Since the 2015 publication of my first novel, Mr. and Mrs. Doctor, I’ve been traveling all over giving readings and answering questions about my work and process, but I haven’t had many opportunities to actually talk through my process. During my evening event at Villa Lena, I wanted to share that side of my work as an artist. Imagining myself charting my journey through the different ideas of the narrative in a visual map, I walked the audience through each site. For me, it was a beneficial exercise, mainly because I was still trying to figure out the relationship between all the parts—the wars of Nigeria and the Soviet Union, the kidnapping of the Chibok girls, the Igbo folkloric tradition and its heroes and villains; what it means to love and heal, to imprison and seek out freedom, and also to create and destroy life. Many of the questions prompted me to better articulate my vision.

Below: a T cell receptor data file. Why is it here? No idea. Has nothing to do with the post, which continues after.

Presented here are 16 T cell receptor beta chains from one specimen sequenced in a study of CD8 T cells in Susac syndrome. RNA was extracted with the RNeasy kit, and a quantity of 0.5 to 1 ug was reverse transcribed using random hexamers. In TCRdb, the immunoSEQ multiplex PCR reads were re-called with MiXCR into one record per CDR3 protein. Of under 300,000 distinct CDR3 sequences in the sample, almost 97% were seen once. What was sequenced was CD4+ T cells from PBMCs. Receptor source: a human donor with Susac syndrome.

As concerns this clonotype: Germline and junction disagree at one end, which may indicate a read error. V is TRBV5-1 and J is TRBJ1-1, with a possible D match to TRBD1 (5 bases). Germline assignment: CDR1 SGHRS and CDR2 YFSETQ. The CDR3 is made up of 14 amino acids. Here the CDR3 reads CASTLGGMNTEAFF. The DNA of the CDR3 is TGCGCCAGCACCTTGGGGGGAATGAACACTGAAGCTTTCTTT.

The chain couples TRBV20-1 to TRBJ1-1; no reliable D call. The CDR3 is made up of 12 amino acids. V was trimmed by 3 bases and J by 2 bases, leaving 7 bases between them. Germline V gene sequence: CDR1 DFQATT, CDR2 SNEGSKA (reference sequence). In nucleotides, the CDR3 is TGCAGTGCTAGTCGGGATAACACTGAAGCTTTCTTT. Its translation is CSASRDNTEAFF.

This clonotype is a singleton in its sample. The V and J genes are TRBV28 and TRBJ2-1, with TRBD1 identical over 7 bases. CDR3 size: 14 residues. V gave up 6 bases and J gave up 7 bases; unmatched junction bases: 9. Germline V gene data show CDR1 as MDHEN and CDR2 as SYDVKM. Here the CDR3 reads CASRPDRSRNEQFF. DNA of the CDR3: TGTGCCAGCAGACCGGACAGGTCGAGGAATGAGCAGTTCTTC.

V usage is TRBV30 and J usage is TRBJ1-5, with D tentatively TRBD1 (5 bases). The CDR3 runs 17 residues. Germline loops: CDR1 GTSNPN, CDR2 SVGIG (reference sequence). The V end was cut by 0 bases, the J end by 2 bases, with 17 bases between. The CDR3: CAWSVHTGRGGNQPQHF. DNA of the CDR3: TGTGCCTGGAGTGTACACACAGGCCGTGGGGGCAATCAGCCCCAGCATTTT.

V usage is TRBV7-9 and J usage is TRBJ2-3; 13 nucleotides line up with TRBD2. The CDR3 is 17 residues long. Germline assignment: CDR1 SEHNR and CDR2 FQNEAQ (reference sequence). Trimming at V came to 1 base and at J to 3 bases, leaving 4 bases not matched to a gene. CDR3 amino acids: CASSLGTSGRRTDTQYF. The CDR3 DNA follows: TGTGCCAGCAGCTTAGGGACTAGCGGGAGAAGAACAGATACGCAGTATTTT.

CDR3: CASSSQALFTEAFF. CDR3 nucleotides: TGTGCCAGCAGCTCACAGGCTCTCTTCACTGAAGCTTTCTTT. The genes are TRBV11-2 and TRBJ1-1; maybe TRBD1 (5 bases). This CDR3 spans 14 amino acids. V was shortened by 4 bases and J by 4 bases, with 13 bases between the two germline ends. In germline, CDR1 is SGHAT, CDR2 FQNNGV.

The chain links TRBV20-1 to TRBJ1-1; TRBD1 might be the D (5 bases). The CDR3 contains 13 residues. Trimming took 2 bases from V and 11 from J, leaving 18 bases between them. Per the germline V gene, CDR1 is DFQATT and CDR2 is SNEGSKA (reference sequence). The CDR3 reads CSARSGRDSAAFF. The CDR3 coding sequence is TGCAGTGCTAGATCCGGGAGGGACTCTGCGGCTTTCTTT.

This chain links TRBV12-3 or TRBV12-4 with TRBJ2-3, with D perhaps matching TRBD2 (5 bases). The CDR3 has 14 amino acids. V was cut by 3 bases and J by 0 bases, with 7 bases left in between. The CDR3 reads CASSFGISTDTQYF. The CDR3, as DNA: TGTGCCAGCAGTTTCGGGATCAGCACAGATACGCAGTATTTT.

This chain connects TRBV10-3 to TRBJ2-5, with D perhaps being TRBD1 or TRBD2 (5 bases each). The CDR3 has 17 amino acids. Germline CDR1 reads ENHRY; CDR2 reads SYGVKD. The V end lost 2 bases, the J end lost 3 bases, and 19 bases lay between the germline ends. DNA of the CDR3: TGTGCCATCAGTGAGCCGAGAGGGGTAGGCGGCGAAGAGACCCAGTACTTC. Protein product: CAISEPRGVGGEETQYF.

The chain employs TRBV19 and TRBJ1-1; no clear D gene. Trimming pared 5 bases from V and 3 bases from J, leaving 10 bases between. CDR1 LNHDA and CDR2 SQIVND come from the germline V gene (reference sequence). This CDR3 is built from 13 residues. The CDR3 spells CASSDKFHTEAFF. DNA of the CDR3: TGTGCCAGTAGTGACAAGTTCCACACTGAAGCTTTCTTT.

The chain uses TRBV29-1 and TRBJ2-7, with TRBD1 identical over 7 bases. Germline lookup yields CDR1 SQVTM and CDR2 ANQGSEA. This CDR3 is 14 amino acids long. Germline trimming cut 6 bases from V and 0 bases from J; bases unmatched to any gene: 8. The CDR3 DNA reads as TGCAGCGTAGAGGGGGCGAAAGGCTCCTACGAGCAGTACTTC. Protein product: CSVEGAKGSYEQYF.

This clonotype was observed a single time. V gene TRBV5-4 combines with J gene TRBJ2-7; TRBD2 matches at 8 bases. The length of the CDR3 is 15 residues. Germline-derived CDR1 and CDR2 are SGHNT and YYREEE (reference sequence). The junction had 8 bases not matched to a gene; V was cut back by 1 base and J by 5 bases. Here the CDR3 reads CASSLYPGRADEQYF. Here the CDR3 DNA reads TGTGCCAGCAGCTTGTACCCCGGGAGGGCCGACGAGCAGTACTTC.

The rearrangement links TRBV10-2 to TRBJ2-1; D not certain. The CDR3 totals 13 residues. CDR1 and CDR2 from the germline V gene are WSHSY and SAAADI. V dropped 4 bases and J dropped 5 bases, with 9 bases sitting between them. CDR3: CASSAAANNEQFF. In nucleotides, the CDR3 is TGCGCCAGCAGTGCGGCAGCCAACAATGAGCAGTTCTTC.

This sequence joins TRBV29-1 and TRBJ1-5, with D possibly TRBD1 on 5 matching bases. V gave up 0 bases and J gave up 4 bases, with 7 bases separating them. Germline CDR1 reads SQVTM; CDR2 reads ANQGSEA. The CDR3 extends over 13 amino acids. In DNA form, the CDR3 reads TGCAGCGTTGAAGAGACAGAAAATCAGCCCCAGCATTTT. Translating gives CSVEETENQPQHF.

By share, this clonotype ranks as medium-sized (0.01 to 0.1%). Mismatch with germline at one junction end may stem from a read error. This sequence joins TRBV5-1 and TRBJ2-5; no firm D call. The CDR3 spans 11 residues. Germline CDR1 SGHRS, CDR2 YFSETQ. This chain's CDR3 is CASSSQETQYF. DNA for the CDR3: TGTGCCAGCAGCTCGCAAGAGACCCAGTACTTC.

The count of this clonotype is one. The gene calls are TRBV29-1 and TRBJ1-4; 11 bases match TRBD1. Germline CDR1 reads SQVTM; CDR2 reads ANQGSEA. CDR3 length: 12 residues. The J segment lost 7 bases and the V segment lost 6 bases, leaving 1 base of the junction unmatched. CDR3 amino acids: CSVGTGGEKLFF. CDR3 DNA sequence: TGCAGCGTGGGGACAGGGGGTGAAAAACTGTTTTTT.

I arrived at Villa Lena roughly three-quarters of the way through a revision of my novel manuscript, A Season of Light. Because this was a revision, rather than a first draft, I already had many ideas about character and direction, but everything to do with resolution was still half-formed. How to draw together all the incoherent threads? How to make sense of the ways my characters succeeded and failed at reaching the goal posts the opening had promised. By the end of my residency, I finished a rough, but promising conclusion, and I am grateful for the time and focus.

Photo credit: Lottie Hampson

The Stinkhorn of Pisa by David Fenster and Laura Copelin